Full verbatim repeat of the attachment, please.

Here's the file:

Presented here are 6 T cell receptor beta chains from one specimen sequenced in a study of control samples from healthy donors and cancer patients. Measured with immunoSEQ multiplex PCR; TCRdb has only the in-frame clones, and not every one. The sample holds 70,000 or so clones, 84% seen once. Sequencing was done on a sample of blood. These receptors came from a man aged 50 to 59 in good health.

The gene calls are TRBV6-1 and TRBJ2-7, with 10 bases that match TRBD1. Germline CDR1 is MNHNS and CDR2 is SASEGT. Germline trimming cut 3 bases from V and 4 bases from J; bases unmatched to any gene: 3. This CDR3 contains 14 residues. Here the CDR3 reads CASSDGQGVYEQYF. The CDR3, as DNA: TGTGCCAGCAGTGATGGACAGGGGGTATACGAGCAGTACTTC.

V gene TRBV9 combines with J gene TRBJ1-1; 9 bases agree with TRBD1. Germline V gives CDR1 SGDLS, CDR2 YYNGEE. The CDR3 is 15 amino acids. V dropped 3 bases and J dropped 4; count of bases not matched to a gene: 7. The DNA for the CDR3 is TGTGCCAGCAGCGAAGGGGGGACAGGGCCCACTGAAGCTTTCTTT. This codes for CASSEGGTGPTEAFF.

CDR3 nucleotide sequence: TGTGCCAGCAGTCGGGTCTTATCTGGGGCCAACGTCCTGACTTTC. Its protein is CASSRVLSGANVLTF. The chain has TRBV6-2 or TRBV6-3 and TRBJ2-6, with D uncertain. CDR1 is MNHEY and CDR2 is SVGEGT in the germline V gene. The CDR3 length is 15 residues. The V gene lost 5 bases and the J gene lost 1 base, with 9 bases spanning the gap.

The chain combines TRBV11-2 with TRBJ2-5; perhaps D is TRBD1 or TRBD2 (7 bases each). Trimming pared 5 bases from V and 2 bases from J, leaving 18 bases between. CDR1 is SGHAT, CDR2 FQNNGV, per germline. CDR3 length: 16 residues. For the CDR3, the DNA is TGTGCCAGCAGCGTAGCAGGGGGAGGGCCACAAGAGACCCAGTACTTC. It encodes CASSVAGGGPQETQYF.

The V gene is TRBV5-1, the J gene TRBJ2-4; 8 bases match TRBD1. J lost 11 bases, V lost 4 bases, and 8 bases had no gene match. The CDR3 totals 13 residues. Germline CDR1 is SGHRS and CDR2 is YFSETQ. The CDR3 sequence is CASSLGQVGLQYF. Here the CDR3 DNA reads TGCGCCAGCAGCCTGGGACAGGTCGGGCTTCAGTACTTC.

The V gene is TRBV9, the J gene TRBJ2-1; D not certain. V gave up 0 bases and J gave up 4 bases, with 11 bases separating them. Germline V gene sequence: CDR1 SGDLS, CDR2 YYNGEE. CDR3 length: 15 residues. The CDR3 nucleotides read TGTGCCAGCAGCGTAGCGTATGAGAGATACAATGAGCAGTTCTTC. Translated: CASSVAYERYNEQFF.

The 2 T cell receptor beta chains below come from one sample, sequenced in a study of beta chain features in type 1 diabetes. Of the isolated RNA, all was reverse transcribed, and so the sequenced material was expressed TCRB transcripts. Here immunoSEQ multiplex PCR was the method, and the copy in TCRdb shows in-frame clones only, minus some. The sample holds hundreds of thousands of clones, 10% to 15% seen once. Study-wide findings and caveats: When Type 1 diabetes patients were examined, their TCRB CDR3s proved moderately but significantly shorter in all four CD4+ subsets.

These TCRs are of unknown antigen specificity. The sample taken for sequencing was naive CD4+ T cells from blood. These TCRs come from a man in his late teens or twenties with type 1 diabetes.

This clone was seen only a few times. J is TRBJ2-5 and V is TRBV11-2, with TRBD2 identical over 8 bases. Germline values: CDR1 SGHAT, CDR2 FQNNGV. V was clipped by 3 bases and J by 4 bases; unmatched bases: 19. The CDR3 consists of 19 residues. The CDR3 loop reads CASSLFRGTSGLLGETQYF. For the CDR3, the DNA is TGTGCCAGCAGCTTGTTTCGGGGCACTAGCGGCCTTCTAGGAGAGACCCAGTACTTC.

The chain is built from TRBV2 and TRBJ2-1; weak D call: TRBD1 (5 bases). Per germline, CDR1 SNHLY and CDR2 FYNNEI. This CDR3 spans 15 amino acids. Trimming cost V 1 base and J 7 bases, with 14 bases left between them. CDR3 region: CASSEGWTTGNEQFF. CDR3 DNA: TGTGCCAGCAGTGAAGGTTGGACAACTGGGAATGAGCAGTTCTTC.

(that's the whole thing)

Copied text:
Presented here are 6 T cell receptor beta chains from one specimen sequenced in a study of control samples from healthy donors and cancer patients. Measured with immunoSEQ multiplex PCR; TCRdb has only the in-frame clones, and not every one. The sample holds 70,000 or so clones, 84% seen once. Sequencing was done on a sample of blood. These receptors came from a man aged 50 to 59 in good health.

The gene calls are TRBV6-1 and TRBJ2-7, with 10 bases that match TRBD1. Germline CDR1 is MNHNS and CDR2 is SASEGT. Germline trimming cut 3 bases from V and 4 bases from J; bases unmatched to any gene: 3. This CDR3 contains 14 residues. Here the CDR3 reads CASSDGQGVYEQYF. The CDR3, as DNA: TGTGCCAGCAGTGATGGACAGGGGGTATACGAGCAGTACTTC.

V gene TRBV9 combines with J gene TRBJ1-1; 9 bases agree with TRBD1. Germline V gives CDR1 SGDLS, CDR2 YYNGEE. The CDR3 is 15 amino acids. V dropped 3 bases and J dropped 4; count of bases not matched to a gene: 7. The DNA for the CDR3 is TGTGCCAGCAGCGAAGGGGGGACAGGGCCCACTGAAGCTTTCTTT. This codes for CASSEGGTGPTEAFF.

CDR3 nucleotide sequence: TGTGCCAGCAGTCGGGTCTTATCTGGGGCCAACGTCCTGACTTTC. Its protein is CASSRVLSGANVLTF. The chain has TRBV6-2 or TRBV6-3 and TRBJ2-6, with D uncertain. CDR1 is MNHEY and CDR2 is SVGEGT in the germline V gene. The CDR3 length is 15 residues. The V gene lost 5 bases and the J gene lost 1 base, with 9 bases spanning the gap.

The chain combines TRBV11-2 with TRBJ2-5; perhaps D is TRBD1 or TRBD2 (7 bases each). Trimming pared 5 bases from V and 2 bases from J, leaving 18 bases between. CDR1 is SGHAT, CDR2 FQNNGV, per germline. CDR3 length: 16 residues. For the CDR3, the DNA is TGTGCCAGCAGCGTAGCAGGGGGAGGGCCACAAGAGACCCAGTACTTC. It encodes CASSVAGGGPQETQYF.

The V gene is TRBV5-1, the J gene TRBJ2-4; 8 bases match TRBD1. J lost 11 bases, V lost 4 bases, and 8 bases had no gene match. The CDR3 totals 13 residues. Germline CDR1 is SGHRS and CDR2 is YFSETQ. The CDR3 sequence is CASSLGQVGLQYF. Here the CDR3 DNA reads TGCGCCAGCAGCCTGGGACAGGTCGGGCTTCAGTACTTC.

The V gene is TRBV9, the J gene TRBJ2-1; D not certain. V gave up 0 bases and J gave up 4 bases, with 11 bases separating them. Germline V gene sequence: CDR1 SGDLS, CDR2 YYNGEE. CDR3 length: 15 residues. The CDR3 nucleotides read TGTGCCAGCAGCGTAGCGTATGAGAGATACAATGAGCAGTTCTTC. Translated: CASSVAYERYNEQFF.

The 2 T cell receptor beta chains below come from one sample, sequenced in a study of beta chain features in type 1 diabetes. Of the isolated RNA, all was reverse transcribed, and so the sequenced material was expressed TCRB transcripts. Here immunoSEQ multiplex PCR was the method, and the copy in TCRdb shows in-frame clones only, minus some. The sample holds hundreds of thousands of clones, 10% to 15% seen once. Study-wide findings and caveats: When Type 1 diabetes patients were examined, their TCRB CDR3s proved moderately but significantly shorter in all four CD4+ subsets.

These TCRs are of unknown antigen specificity. The sample taken for sequencing was naive CD4+ T cells from blood. These TCRs come from a man in his late teens or twenties with type 1 diabetes.

This clone was seen only a few times. J is TRBJ2-5 and V is TRBV11-2, with TRBD2 identical over 8 bases. Germline values: CDR1 SGHAT, CDR2 FQNNGV. V was clipped by 3 bases and J by 4 bases; unmatched bases: 19. The CDR3 consists of 19 residues. The CDR3 loop reads CASSLFRGTSGLLGETQYF. For the CDR3, the DNA is TGTGCCAGCAGCTTGTTTCGGGGCACTAGCGGCCTTCTAGGAGAGACCCAGTACTTC.

The chain is built from TRBV2 and TRBJ2-1; weak D call: TRBD1 (5 bases). Per germline, CDR1 SNHLY and CDR2 FYNNEI. This CDR3 spans 15 amino acids. Trimming cost V 1 base and J 7 bases, with 14 bases left between them. CDR3 region: CASSEGWTTGNEQFF. CDR3 DNA: TGTGCCAGCAGTGAAGGTTGGACAACTGGGAATGAGCAGTTCTTC.